Under the Revised First Amended Plan, the Series 2014A Bonds and Series 2014B Bonds will be exchanged for Series 2021B Bonds in a face amount equal to 91% of their principal amount outstanding, a debt principal reduction of approximately $12,589,930. The existing Series 2014C Bonds, with an outstanding principal amount of $59,537,660, will be extinguished without any payment or consideration. Further, pursuant to the Revised First Amended Plan, not only will the Debtor reduce its bond obligations by nearly $80,000,000 plus accrued interest, but an additional bond purchase by the Consenting Holders and contributions by the Member will collectively bring $58,710,000 of new money into the Debtor to meet its debt service obligations, fund compliance with regulatory requirements (including minimum liquidity reserve requirements), fund the payment of entrance fee refunds to former residents [although without interest on their deposits] and fund operational expenses, dramatically improving liquidity.”
Goals of the Chapter 11 Filings
According to the Morton Declaration (defined below), "… the Debtor commenced this Chapter 11 Case to pursue a secondary marketing process and overbid process to find potentially higher and better offers for the sale of its business under section 363 of the Bankruptcy Code, thus maximizing the return to creditors and other parties in interest.”
Events Leading to the Chapter 11 Filing
In a declaration in support of the Chapter 11 filing (the “Morton Declaration”), Michael Morton, the Debtor's chief restructuring officer, detailed the events leading to AHCCRC’s Chapter 11 filing. The Morton Declaration provides: “The Debtor relies on revenue generated by existing and new Residents to, among other things, maintain its day-to-day operations, service its debt obligations and honor Entrance Fee Refunds. However, the Debtor has struggled to attract new Residents at the projected pace due in part to the lingering impact of COVID-19 and the prior restructurings.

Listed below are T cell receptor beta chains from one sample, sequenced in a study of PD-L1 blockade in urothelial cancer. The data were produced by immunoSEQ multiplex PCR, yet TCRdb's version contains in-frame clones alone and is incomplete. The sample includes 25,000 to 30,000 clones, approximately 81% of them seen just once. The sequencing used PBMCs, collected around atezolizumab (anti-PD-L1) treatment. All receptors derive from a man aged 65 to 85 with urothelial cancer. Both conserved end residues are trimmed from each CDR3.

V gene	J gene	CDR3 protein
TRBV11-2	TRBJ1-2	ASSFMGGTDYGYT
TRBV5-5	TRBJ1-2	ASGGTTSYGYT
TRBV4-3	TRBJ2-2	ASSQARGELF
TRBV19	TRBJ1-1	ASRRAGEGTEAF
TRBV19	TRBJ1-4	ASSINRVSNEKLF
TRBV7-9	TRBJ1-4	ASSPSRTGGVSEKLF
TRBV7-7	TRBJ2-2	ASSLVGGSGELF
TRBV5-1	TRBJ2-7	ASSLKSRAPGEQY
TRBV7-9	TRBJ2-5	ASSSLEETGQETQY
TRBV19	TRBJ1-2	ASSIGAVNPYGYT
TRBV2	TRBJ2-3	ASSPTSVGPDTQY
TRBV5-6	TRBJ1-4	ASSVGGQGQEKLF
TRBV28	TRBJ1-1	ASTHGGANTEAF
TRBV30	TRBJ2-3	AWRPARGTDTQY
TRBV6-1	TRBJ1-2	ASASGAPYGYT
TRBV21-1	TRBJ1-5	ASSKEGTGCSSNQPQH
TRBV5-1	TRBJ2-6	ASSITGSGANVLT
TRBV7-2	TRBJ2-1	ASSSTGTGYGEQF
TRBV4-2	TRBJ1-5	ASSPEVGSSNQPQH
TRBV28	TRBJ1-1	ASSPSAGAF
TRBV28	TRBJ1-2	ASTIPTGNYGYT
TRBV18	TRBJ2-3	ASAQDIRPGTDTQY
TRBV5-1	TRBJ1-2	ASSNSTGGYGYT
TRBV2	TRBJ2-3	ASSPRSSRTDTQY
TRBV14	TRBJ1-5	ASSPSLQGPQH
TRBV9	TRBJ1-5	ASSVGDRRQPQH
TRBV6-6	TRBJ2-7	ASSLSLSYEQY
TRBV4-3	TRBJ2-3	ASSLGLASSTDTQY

Specifically, as a result of the 2021 Chapter 11 Case, the Debtor restructured its bond debt through new money bond financing and the exchange of its existing bonds for the Series 2021B Bonds. The Debtor also obtained a $18 million contribution from its Member, consisting of the Initial Member Contribution and the LSA. The hope after the 2021 restructuring was that the capital investment from the Debtor’s key stakeholders would reassure prospective Residents that the Debtor’s operations were stable and boost occupancy levels. Unfortunately, the Debtor’s 2021 restructuring efforts did not achieve the intended goal.
As discussed above, commencing in May 2022, representatives of the Debtor informed the Bondholder Group of the Debtor’s marketing, regulatory and financial challenges. To address those challenges, the Debtor retained a consultant to develop and implement a marketing strategy to attract new residents to The Harborside. After its marketing efforts failed to result in a meaningful improvement in its occupancy levels, the Debtor solicited feedback from the Bondholder Group regarding the retention of an advisor to assist in the evaluation of its strategic alternatives and ultimately selected Grandbridge, one of the Bondholder Group’s approved advisors.
Debtor’s Prepetition Marketing Process
In October 2022, Grandbridge commenced the Marketing Process. As previously discussed, Grandbridge circulated a marketing teaser to over 4,400 parties, including for-profit and non-profit operators in New York and around the country. Those interested parties who signed non-disclosure agreement were provided a detailed offering memorandum that provided extensive information about The Harborside. All interested parties were given an opportunity to submit nonbinding indications of interest ('IOIs'), and the Debtor received IOIs from eight interested parties. Seven of those parties then toured the Debtor’s community and met with the Debtor’s management team and six of those parties submitted second round letters of intent ('LOIs'). All of the parties that submitted LOIs expressed an intent to continue operating The Harborside as a CCRC and assume Residency Agreements….